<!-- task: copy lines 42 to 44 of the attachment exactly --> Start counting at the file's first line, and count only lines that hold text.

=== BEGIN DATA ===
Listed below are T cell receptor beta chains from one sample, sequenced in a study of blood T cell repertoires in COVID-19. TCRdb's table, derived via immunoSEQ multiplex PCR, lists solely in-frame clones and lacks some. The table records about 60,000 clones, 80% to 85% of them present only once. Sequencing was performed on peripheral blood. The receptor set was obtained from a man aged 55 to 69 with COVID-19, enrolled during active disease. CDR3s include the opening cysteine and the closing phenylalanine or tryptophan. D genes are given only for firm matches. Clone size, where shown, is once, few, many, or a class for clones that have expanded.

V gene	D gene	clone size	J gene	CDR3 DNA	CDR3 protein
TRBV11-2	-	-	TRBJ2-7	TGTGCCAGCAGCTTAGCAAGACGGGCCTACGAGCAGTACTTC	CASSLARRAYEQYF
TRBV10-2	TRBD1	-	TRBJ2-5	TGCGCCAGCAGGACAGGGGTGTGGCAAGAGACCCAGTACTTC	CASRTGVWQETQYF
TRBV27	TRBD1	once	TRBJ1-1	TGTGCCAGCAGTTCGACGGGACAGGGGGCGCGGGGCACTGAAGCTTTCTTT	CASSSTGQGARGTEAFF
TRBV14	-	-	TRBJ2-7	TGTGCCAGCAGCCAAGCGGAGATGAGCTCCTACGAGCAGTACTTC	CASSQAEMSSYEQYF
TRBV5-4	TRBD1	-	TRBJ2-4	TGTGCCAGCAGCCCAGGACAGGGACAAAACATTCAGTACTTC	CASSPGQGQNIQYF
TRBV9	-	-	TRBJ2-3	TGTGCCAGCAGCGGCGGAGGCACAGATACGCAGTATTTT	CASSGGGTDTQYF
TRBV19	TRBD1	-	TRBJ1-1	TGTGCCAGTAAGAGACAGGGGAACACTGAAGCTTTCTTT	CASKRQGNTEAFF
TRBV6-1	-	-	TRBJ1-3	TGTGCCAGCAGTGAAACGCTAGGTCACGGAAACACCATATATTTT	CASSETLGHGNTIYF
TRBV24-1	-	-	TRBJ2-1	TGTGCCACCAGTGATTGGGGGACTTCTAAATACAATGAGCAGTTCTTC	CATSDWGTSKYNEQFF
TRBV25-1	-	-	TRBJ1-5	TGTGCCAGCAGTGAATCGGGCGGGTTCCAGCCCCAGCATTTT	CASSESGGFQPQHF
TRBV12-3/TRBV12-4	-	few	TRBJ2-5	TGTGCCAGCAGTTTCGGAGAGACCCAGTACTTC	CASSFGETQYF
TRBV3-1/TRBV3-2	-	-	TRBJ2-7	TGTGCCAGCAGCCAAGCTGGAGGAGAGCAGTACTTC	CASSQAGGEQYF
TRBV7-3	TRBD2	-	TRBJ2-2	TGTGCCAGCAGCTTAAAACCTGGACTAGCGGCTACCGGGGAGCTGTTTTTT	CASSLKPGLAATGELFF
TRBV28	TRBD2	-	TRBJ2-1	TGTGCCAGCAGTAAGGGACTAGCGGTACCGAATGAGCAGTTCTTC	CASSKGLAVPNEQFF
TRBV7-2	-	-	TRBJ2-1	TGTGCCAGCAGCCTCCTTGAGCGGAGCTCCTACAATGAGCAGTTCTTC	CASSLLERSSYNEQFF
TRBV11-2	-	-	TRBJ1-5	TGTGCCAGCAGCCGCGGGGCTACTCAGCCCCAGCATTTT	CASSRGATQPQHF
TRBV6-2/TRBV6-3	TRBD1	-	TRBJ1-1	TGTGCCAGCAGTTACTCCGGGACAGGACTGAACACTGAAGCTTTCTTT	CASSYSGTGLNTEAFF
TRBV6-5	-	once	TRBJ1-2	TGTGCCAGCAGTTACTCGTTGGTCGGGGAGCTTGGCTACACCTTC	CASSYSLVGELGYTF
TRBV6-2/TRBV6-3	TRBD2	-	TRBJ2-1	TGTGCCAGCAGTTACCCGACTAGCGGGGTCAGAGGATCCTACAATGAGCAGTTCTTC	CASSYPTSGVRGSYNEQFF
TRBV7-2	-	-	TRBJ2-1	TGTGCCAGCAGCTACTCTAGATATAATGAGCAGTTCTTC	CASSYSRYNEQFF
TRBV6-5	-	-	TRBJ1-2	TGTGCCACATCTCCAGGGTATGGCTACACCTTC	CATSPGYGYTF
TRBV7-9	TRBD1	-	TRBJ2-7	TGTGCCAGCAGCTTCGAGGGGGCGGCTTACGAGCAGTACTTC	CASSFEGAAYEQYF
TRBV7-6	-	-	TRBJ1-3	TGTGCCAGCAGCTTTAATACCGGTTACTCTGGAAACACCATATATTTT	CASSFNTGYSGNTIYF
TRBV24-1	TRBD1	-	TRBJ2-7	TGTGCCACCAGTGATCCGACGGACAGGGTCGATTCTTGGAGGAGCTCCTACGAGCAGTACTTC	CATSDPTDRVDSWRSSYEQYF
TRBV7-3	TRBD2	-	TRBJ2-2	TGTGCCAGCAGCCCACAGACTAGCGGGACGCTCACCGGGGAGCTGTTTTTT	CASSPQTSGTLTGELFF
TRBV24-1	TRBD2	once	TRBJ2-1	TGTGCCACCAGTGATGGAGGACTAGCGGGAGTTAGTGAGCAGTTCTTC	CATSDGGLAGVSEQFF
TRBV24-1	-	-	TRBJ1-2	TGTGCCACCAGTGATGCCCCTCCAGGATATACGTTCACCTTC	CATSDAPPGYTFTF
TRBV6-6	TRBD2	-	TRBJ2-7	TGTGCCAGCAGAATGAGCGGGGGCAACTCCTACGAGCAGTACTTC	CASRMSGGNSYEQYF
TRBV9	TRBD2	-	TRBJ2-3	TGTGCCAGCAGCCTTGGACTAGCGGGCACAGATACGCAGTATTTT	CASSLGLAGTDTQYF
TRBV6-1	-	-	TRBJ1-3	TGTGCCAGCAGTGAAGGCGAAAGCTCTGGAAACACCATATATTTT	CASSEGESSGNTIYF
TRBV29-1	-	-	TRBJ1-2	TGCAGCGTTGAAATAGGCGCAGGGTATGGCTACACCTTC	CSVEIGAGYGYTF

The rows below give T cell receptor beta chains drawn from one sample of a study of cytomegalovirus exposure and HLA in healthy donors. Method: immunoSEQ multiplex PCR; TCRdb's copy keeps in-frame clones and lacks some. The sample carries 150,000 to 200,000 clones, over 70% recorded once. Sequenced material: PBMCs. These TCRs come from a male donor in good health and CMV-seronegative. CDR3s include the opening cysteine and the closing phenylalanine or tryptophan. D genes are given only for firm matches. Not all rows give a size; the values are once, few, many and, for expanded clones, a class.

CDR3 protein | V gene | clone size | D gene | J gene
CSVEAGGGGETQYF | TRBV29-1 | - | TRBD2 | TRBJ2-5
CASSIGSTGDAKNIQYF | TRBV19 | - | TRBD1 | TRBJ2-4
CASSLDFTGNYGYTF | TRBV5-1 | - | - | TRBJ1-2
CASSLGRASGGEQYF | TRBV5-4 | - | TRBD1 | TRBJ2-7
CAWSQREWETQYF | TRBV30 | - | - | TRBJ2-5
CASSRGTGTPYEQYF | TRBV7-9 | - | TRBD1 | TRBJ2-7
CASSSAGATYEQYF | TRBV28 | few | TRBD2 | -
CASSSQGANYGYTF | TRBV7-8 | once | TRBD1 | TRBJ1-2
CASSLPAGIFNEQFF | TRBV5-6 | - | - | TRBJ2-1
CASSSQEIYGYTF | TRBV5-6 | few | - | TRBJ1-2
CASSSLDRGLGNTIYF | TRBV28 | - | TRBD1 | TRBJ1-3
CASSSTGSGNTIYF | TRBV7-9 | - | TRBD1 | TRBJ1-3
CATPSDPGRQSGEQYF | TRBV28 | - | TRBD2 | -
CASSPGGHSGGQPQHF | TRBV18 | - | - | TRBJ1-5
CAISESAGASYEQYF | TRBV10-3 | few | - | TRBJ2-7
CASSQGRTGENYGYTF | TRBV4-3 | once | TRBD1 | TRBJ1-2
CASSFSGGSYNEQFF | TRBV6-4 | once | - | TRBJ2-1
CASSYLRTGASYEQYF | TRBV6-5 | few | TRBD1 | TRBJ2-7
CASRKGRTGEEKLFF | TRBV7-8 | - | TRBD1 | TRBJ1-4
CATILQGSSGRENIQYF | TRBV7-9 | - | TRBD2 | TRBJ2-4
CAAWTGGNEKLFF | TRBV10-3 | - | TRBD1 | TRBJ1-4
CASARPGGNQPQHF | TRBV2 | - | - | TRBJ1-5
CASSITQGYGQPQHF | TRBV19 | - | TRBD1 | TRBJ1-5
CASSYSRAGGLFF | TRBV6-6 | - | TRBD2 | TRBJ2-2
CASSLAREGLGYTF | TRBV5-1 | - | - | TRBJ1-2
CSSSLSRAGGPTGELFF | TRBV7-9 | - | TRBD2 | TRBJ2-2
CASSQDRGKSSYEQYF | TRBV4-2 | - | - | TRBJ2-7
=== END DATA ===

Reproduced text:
CASSSAGATYEQYF | TRBV28 | few | TRBD2 | -
CASSSQGANYGYTF | TRBV7-8 | once | TRBD1 | TRBJ1-2
CASSLPAGIFNEQFF | TRBV5-6 | - | - | TRBJ2-1